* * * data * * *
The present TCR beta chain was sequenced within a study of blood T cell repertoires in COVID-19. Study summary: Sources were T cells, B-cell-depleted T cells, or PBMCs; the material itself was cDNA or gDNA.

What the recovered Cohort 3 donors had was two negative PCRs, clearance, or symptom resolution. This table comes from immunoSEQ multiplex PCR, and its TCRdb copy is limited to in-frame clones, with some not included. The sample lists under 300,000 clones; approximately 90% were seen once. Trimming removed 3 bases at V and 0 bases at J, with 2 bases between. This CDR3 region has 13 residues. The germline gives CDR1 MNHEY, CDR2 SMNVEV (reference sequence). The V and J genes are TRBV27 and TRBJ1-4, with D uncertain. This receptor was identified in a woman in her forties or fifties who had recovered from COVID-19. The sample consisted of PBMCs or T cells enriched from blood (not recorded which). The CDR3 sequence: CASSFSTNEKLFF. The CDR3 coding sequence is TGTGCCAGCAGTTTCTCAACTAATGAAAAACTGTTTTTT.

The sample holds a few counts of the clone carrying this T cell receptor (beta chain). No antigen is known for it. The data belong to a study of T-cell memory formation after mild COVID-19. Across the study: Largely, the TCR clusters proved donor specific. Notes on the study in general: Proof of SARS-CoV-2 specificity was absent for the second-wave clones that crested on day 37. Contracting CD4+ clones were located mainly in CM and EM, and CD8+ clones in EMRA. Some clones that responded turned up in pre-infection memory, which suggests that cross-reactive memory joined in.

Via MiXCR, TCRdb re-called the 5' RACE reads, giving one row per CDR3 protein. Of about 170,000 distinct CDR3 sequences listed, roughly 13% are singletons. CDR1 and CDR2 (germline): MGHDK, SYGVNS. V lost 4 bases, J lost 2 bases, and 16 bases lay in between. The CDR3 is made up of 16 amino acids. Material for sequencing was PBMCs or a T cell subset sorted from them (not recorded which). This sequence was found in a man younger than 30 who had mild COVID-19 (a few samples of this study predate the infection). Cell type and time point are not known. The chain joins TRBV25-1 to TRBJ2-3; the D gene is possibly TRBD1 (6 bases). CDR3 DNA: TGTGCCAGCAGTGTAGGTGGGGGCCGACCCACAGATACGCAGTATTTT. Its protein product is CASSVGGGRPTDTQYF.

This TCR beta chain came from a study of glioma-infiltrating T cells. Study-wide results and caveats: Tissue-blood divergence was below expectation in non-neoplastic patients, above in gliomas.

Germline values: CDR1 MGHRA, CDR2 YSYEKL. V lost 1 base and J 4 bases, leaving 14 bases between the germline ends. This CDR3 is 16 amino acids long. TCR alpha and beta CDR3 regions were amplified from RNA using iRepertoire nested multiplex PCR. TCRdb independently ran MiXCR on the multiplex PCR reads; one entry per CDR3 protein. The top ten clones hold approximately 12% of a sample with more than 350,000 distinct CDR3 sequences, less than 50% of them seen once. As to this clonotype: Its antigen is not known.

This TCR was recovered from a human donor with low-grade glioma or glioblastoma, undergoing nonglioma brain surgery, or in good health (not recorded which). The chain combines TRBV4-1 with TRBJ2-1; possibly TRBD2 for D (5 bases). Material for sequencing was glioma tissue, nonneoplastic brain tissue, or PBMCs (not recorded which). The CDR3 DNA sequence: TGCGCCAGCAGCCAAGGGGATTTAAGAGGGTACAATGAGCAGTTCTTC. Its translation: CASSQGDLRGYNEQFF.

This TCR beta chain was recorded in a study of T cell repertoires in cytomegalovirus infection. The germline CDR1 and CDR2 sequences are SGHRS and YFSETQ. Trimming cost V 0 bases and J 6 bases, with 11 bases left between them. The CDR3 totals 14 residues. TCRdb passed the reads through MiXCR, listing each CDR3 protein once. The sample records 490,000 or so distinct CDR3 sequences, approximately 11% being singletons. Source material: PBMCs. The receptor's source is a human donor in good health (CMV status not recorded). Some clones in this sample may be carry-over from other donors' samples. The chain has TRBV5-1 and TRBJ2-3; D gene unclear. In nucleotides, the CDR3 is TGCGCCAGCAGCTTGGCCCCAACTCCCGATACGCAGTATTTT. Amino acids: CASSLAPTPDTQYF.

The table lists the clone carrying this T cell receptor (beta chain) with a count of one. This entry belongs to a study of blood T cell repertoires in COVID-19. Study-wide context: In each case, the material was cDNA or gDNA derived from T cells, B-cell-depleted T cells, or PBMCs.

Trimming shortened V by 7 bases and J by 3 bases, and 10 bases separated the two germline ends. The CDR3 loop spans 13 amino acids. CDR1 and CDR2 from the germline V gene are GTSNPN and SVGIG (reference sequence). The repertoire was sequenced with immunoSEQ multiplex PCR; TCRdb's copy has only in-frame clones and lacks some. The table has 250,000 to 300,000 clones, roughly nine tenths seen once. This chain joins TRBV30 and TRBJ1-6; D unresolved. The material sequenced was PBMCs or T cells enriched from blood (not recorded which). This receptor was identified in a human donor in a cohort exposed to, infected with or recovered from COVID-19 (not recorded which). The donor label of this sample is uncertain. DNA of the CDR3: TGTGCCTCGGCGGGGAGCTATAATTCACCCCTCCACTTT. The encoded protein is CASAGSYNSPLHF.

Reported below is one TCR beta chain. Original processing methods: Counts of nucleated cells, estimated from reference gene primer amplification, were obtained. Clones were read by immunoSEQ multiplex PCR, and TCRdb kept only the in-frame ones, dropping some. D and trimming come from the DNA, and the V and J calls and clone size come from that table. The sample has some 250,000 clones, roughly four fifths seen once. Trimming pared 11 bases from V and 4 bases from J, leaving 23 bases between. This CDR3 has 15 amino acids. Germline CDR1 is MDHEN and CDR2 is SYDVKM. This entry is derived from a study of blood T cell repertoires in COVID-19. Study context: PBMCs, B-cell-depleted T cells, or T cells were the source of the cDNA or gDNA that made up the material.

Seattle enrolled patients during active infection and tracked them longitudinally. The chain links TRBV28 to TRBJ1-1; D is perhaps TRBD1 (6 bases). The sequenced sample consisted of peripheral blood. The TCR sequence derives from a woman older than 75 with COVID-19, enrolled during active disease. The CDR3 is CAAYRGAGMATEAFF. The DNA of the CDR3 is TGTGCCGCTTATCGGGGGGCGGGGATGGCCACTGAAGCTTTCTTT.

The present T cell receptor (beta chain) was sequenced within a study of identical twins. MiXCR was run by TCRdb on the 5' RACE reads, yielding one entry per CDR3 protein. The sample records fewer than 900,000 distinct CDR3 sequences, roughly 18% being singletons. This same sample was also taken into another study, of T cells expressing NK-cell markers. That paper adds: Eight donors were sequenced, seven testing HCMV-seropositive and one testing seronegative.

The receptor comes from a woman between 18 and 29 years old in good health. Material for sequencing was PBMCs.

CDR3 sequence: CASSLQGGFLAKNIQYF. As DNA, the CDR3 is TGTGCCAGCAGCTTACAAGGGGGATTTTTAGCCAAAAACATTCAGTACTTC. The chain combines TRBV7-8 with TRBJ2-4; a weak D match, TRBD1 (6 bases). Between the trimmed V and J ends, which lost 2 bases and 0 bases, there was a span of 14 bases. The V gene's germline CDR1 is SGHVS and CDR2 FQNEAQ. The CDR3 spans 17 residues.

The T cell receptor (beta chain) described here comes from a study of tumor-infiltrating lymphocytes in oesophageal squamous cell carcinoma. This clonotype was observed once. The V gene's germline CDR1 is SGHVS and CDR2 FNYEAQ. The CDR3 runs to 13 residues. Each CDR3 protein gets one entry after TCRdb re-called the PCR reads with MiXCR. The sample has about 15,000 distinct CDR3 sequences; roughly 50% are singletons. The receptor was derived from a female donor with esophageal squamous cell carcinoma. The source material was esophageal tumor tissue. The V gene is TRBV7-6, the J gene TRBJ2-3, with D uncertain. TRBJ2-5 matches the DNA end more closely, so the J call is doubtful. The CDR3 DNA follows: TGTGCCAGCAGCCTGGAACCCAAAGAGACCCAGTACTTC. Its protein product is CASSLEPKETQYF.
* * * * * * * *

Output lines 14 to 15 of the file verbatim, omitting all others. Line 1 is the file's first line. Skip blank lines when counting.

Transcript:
The receptor comes from a woman between 18 and 29 years old in good health. Material for sequencing was PBMCs.

CDR3 sequence: CASSLQGGFLAKNIQYF. As DNA, the CDR3 is TGTGCCAGCAGCTTACAAGGGGGATTTTTAGCCAAAAACATTCAGTACTTC. The chain combines TRBV7-8 with TRBJ2-4; a weak D match, TRBD1 (6 bases). Between the trimmed V and J ends, which lost 2 bases and 0 bases, there was a span of 14 bases. The V gene's germline CDR1 is SGHVS and CDR2 FQNEAQ. The CDR3 spans 17 residues.